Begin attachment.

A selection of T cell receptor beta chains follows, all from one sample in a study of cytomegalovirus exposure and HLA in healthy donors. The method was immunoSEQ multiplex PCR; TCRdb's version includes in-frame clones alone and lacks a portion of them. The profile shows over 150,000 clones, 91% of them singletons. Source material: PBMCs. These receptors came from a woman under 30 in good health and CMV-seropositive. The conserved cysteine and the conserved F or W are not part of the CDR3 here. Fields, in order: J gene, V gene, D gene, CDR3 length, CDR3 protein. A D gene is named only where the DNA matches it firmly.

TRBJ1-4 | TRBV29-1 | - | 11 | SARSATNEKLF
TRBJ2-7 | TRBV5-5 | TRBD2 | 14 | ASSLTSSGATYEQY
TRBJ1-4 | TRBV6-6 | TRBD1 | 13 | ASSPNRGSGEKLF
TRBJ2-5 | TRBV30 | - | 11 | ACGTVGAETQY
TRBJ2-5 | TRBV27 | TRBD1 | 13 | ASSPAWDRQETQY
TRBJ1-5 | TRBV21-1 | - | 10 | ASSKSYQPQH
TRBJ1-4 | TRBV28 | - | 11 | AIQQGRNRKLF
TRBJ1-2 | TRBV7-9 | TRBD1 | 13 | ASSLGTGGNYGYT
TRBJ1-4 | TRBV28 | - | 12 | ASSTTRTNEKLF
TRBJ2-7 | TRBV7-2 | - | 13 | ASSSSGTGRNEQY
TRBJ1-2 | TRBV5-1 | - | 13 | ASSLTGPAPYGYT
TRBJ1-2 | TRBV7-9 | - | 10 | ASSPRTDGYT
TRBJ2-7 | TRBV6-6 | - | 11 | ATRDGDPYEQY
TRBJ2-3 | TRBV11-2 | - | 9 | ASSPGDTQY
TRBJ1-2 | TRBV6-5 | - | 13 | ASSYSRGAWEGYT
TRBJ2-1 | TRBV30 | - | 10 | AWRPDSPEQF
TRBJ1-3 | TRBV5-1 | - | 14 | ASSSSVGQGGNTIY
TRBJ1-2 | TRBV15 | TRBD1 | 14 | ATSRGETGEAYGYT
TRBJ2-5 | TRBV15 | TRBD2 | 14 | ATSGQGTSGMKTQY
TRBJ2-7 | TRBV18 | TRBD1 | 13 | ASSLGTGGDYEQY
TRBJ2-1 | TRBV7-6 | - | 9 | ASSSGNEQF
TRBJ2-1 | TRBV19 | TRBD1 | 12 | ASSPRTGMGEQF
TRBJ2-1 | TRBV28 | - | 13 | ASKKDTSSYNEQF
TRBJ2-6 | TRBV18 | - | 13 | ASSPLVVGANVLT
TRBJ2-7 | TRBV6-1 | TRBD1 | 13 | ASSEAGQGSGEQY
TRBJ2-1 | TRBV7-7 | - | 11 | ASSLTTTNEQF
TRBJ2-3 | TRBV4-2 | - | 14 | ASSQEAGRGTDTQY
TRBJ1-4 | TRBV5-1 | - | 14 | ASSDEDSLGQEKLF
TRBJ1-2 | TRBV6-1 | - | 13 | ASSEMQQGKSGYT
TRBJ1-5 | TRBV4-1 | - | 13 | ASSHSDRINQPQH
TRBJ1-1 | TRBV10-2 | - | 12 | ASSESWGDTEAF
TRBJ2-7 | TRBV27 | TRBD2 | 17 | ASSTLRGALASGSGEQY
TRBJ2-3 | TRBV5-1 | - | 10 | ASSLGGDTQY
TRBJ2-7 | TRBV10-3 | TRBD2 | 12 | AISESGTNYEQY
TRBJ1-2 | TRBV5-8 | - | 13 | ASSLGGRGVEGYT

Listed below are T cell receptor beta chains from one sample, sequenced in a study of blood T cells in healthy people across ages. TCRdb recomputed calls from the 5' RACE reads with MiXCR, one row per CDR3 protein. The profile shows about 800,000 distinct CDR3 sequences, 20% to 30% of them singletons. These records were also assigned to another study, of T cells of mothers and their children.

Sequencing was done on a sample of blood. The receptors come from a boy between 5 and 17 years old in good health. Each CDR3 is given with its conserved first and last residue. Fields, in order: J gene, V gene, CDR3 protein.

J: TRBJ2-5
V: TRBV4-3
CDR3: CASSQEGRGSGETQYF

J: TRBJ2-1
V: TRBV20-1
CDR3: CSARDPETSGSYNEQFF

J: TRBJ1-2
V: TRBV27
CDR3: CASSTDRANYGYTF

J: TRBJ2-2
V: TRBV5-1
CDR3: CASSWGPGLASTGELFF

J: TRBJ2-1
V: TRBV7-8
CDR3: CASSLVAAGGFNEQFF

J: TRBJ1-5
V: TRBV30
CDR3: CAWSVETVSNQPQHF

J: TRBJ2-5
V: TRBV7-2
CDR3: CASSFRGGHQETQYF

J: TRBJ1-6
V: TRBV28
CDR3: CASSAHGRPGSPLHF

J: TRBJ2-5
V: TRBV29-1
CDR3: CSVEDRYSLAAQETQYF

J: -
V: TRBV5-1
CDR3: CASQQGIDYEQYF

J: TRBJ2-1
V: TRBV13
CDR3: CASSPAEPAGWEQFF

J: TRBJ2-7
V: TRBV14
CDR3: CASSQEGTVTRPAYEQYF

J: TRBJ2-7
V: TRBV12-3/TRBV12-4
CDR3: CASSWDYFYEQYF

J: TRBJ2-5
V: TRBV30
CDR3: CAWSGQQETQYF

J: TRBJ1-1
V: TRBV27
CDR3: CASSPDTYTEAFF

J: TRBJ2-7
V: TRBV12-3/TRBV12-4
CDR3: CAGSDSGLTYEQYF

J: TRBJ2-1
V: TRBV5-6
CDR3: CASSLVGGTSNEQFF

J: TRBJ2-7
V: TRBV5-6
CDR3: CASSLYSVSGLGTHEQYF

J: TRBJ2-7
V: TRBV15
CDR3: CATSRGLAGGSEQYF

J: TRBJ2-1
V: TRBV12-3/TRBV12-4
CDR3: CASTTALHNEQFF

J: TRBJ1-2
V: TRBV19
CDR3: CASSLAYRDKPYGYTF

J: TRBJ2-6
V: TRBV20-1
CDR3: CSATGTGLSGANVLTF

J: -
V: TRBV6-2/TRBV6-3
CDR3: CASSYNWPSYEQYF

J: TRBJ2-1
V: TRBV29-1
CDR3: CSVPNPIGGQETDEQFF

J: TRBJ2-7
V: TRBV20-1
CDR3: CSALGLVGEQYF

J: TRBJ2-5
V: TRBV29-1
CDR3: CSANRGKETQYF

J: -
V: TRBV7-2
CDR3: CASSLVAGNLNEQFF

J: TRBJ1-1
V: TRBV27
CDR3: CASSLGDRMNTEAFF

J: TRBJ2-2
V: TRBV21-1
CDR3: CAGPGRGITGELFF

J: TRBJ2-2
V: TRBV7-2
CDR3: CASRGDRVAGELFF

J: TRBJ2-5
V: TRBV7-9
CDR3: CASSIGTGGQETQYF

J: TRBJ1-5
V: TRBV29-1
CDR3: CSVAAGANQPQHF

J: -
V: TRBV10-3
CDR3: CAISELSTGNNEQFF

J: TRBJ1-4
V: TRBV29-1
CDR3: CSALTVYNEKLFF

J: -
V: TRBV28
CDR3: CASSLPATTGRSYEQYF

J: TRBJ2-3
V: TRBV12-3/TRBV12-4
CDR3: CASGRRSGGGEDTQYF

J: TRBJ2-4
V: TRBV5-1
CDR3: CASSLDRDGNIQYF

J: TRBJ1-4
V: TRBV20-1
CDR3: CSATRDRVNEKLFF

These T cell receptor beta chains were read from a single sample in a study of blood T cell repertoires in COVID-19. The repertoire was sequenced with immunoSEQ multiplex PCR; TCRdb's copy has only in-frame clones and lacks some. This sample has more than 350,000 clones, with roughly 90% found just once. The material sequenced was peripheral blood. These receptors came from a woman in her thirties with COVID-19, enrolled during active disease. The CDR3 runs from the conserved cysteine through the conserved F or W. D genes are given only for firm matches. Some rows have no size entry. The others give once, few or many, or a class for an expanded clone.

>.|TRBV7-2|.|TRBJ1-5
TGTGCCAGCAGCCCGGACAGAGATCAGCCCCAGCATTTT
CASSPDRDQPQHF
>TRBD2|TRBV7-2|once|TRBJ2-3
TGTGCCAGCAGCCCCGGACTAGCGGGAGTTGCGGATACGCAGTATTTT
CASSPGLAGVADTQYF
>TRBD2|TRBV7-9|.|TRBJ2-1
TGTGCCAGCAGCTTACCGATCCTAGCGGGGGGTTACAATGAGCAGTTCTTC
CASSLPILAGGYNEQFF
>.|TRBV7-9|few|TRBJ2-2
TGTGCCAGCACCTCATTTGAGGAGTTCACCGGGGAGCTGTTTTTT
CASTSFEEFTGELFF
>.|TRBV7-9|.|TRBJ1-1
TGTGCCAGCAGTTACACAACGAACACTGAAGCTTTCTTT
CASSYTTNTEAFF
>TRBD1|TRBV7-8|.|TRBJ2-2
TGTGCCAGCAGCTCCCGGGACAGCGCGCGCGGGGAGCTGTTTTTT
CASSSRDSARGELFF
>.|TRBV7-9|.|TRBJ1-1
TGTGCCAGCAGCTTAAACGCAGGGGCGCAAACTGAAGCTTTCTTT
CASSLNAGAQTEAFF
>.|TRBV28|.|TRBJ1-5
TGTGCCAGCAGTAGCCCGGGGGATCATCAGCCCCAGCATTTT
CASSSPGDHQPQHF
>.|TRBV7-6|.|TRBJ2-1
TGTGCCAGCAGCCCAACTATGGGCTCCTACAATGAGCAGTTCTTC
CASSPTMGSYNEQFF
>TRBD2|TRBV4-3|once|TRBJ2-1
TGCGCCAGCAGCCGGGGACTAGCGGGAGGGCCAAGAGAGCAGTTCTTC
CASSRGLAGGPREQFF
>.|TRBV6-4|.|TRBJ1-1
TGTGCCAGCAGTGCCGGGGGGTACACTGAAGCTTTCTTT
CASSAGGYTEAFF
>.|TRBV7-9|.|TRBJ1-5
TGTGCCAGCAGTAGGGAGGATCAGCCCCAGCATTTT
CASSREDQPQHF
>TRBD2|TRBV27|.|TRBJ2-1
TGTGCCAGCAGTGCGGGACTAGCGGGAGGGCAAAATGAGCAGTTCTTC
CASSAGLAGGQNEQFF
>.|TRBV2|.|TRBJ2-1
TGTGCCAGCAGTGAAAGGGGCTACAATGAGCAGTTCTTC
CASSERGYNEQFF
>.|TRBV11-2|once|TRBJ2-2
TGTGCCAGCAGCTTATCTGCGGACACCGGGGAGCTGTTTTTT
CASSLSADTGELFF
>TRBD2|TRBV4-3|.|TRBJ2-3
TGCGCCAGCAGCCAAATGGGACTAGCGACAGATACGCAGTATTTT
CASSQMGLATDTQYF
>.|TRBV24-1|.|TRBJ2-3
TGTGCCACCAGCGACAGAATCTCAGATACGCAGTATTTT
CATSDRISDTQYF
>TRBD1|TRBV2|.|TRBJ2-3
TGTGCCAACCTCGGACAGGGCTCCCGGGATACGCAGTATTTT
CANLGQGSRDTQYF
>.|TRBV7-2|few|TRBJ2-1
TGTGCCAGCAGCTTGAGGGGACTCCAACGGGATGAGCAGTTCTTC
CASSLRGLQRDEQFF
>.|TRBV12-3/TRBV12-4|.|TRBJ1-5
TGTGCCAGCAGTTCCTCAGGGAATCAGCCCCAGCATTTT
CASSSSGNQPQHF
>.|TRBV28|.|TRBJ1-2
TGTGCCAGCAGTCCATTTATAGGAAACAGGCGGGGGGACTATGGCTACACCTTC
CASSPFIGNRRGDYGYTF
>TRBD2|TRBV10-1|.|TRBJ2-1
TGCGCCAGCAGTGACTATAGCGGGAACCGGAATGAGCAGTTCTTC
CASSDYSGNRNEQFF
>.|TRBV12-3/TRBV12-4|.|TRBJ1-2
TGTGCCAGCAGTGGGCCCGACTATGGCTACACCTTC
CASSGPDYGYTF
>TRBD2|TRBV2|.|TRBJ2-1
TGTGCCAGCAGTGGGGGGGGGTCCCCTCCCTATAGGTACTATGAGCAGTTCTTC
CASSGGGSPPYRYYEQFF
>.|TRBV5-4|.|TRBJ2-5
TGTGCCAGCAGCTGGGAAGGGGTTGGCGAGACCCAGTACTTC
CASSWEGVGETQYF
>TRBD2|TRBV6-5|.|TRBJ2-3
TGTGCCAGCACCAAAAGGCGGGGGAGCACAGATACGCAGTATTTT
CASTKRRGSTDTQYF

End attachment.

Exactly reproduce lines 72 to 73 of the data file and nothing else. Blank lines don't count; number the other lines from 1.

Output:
J: TRBJ2-7
V: TRBV14